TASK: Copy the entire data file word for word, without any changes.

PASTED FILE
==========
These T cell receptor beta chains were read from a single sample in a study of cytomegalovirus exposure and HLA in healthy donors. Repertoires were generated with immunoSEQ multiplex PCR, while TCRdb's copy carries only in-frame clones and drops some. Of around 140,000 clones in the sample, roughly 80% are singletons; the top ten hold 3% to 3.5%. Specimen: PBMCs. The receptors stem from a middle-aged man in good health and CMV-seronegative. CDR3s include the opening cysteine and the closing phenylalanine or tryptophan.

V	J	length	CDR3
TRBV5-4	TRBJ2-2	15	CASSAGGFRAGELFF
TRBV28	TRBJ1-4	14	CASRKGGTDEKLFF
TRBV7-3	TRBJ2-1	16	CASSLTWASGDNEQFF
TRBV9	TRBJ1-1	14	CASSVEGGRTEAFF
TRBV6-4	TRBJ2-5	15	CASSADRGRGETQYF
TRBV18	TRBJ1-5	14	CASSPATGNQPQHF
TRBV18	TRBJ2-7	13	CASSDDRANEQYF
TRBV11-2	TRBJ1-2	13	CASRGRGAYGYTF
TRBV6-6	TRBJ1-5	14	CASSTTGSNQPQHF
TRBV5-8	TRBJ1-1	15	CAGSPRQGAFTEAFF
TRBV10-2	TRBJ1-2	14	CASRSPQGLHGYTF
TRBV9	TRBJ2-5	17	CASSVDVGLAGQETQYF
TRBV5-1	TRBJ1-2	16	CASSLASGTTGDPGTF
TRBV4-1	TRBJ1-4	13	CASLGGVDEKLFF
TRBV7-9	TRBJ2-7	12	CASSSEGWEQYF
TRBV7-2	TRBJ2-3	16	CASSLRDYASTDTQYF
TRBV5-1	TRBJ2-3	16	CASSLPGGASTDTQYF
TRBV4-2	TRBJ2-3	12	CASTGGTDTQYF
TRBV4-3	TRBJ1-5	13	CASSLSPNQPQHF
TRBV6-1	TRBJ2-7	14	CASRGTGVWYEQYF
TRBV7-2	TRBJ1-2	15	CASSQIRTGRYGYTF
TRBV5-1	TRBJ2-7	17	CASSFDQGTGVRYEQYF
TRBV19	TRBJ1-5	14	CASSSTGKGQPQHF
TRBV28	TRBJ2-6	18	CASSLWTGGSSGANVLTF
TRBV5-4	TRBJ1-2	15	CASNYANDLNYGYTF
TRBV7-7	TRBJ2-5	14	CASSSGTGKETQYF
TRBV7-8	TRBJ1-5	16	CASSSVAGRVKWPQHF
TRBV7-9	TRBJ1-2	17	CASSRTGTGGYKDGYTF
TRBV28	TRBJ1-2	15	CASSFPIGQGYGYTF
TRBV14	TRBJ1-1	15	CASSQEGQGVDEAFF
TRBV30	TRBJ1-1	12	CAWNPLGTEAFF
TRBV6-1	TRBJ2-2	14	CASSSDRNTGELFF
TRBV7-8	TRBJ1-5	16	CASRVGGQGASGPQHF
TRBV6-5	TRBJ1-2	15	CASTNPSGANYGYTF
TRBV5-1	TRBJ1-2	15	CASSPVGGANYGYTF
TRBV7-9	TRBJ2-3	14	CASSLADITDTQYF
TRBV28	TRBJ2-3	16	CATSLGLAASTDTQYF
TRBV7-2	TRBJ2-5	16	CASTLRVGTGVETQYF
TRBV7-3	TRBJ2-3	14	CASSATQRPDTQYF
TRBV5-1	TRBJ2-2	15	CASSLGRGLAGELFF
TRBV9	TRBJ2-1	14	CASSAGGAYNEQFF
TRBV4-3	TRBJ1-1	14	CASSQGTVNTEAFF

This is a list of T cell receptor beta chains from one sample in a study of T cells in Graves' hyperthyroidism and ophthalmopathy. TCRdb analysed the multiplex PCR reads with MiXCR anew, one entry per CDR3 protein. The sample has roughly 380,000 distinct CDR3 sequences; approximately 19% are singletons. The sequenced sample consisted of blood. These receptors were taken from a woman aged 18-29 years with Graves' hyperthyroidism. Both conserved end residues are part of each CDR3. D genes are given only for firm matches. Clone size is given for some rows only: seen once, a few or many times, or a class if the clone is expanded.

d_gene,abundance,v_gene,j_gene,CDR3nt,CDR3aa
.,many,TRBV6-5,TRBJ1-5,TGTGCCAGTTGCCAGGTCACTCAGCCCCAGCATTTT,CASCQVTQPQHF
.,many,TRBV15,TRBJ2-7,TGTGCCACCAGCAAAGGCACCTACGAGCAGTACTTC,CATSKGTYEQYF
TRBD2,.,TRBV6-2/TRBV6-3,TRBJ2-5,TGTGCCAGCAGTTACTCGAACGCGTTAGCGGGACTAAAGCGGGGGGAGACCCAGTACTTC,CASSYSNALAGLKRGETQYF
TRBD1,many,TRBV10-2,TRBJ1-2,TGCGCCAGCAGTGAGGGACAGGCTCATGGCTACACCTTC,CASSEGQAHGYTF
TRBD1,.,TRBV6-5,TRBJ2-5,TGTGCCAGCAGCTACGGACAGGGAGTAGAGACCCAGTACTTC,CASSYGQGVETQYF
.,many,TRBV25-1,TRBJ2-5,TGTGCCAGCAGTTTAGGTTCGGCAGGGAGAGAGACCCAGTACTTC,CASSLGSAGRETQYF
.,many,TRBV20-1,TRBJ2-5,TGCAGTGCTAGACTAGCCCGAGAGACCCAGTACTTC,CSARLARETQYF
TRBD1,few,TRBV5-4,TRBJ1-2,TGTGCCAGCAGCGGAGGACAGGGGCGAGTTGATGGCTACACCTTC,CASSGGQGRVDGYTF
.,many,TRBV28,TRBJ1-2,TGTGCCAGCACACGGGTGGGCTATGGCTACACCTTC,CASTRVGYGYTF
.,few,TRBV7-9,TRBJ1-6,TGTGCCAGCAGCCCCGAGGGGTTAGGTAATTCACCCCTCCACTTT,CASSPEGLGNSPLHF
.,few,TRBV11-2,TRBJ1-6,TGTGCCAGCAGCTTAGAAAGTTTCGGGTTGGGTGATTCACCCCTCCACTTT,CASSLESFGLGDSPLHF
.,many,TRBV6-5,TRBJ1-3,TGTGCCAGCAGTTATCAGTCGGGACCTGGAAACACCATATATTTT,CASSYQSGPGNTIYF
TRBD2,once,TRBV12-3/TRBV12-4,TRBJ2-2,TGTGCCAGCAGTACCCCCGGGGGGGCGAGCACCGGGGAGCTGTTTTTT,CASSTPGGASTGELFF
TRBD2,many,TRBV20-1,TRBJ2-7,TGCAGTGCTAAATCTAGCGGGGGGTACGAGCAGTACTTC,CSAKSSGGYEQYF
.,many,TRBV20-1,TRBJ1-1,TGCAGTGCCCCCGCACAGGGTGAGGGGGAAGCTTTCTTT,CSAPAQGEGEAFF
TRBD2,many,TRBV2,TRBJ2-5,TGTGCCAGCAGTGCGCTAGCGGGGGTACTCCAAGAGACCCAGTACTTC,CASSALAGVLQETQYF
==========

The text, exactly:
These T cell receptor beta chains were read from a single sample in a study of cytomegalovirus exposure and HLA in healthy donors. Repertoires were generated with immunoSEQ multiplex PCR, while TCRdb's copy carries only in-frame clones and drops some. Of around 140,000 clones in the sample, roughly 80% are singletons; the top ten hold 3% to 3.5%. Specimen: PBMCs. The receptors stem from a middle-aged man in good health and CMV-seronegative. CDR3s include the opening cysteine and the closing phenylalanine or tryptophan.

V	J	length	CDR3
TRBV5-4	TRBJ2-2	15	CASSAGGFRAGELFF
TRBV28	TRBJ1-4	14	CASRKGGTDEKLFF
TRBV7-3	TRBJ2-1	16	CASSLTWASGDNEQFF
TRBV9	TRBJ1-1	14	CASSVEGGRTEAFF
TRBV6-4	TRBJ2-5	15	CASSADRGRGETQYF
TRBV18	TRBJ1-5	14	CASSPATGNQPQHF
TRBV18	TRBJ2-7	13	CASSDDRANEQYF
TRBV11-2	TRBJ1-2	13	CASRGRGAYGYTF
TRBV6-6	TRBJ1-5	14	CASSTTGSNQPQHF
TRBV5-8	TRBJ1-1	15	CAGSPRQGAFTEAFF
TRBV10-2	TRBJ1-2	14	CASRSPQGLHGYTF
TRBV9	TRBJ2-5	17	CASSVDVGLAGQETQYF
TRBV5-1	TRBJ1-2	16	CASSLASGTTGDPGTF
TRBV4-1	TRBJ1-4	13	CASLGGVDEKLFF
TRBV7-9	TRBJ2-7	12	CASSSEGWEQYF
TRBV7-2	TRBJ2-3	16	CASSLRDYASTDTQYF
TRBV5-1	TRBJ2-3	16	CASSLPGGASTDTQYF
TRBV4-2	TRBJ2-3	12	CASTGGTDTQYF
TRBV4-3	TRBJ1-5	13	CASSLSPNQPQHF
TRBV6-1	TRBJ2-7	14	CASRGTGVWYEQYF
TRBV7-2	TRBJ1-2	15	CASSQIRTGRYGYTF
TRBV5-1	TRBJ2-7	17	CASSFDQGTGVRYEQYF
TRBV19	TRBJ1-5	14	CASSSTGKGQPQHF
TRBV28	TRBJ2-6	18	CASSLWTGGSSGANVLTF
TRBV5-4	TRBJ1-2	15	CASNYANDLNYGYTF
TRBV7-7	TRBJ2-5	14	CASSSGTGKETQYF
TRBV7-8	TRBJ1-5	16	CASSSVAGRVKWPQHF
TRBV7-9	TRBJ1-2	17	CASSRTGTGGYKDGYTF
TRBV28	TRBJ1-2	15	CASSFPIGQGYGYTF
TRBV14	TRBJ1-1	15	CASSQEGQGVDEAFF
TRBV30	TRBJ1-1	12	CAWNPLGTEAFF
TRBV6-1	TRBJ2-2	14	CASSSDRNTGELFF
TRBV7-8	TRBJ1-5	16	CASRVGGQGASGPQHF
TRBV6-5	TRBJ1-2	15	CASTNPSGANYGYTF
TRBV5-1	TRBJ1-2	15	CASSPVGGANYGYTF
TRBV7-9	TRBJ2-3	14	CASSLADITDTQYF
TRBV28	TRBJ2-3	16	CATSLGLAASTDTQYF
TRBV7-2	TRBJ2-5	16	CASTLRVGTGVETQYF
TRBV7-3	TRBJ2-3	14	CASSATQRPDTQYF
TRBV5-1	TRBJ2-2	15	CASSLGRGLAGELFF
TRBV9	TRBJ2-1	14	CASSAGGAYNEQFF
TRBV4-3	TRBJ1-1	14	CASSQGTVNTEAFF

This is a list of T cell receptor beta chains from one sample in a study of T cells in Graves' hyperthyroidism and ophthalmopathy. TCRdb analysed the multiplex PCR reads with MiXCR anew, one entry per CDR3 protein. The sample has roughly 380,000 distinct CDR3 sequences; approximately 19% are singletons. The sequenced sample consisted of blood. These receptors were taken from a woman aged 18-29 years with Graves' hyperthyroidism. Both conserved end residues are part of each CDR3. D genes are given only for firm matches. Clone size is given for some rows only: seen once, a few or many times, or a class if the clone is expanded.

d_gene,abundance,v_gene,j_gene,CDR3nt,CDR3aa
.,many,TRBV6-5,TRBJ1-5,TGTGCCAGTTGCCAGGTCACTCAGCCCCAGCATTTT,CASCQVTQPQHF
.,many,TRBV15,TRBJ2-7,TGTGCCACCAGCAAAGGCACCTACGAGCAGTACTTC,CATSKGTYEQYF
TRBD2,.,TRBV6-2/TRBV6-3,TRBJ2-5,TGTGCCAGCAGTTACTCGAACGCGTTAGCGGGACTAAAGCGGGGGGAGACCCAGTACTTC,CASSYSNALAGLKRGETQYF
TRBD1,many,TRBV10-2,TRBJ1-2,TGCGCCAGCAGTGAGGGACAGGCTCATGGCTACACCTTC,CASSEGQAHGYTF
TRBD1,.,TRBV6-5,TRBJ2-5,TGTGCCAGCAGCTACGGACAGGGAGTAGAGACCCAGTACTTC,CASSYGQGVETQYF
.,many,TRBV25-1,TRBJ2-5,TGTGCCAGCAGTTTAGGTTCGGCAGGGAGAGAGACCCAGTACTTC,CASSLGSAGRETQYF
.,many,TRBV20-1,TRBJ2-5,TGCAGTGCTAGACTAGCCCGAGAGACCCAGTACTTC,CSARLARETQYF
TRBD1,few,TRBV5-4,TRBJ1-2,TGTGCCAGCAGCGGAGGACAGGGGCGAGTTGATGGCTACACCTTC,CASSGGQGRVDGYTF
.,many,TRBV28,TRBJ1-2,TGTGCCAGCACACGGGTGGGCTATGGCTACACCTTC,CASTRVGYGYTF
.,few,TRBV7-9,TRBJ1-6,TGTGCCAGCAGCCCCGAGGGGTTAGGTAATTCACCCCTCCACTTT,CASSPEGLGNSPLHF
.,few,TRBV11-2,TRBJ1-6,TGTGCCAGCAGCTTAGAAAGTTTCGGGTTGGGTGATTCACCCCTCCACTTT,CASSLESFGLGDSPLHF
.,many,TRBV6-5,TRBJ1-3,TGTGCCAGCAGTTATCAGTCGGGACCTGGAAACACCATATATTTT,CASSYQSGPGNTIYF
TRBD2,once,TRBV12-3/TRBV12-4,TRBJ2-2,TGTGCCAGCAGTACCCCCGGGGGGGCGAGCACCGGGGAGCTGTTTTTT,CASSTPGGASTGELFF
TRBD2,many,TRBV20-1,TRBJ2-7,TGCAGTGCTAAATCTAGCGGGGGGTACGAGCAGTACTTC,CSAKSSGGYEQYF
.,many,TRBV20-1,TRBJ1-1,TGCAGTGCCCCCGCACAGGGTGAGGGGGAAGCTTTCTTT,CSAPAQGEGEAFF
TRBD2,many,TRBV2,TRBJ2-5,TGTGCCAGCAGTGCGCTAGCGGGGGTACTCCAAGAGACCCAGTACTTC,CASSALAGVLQETQYF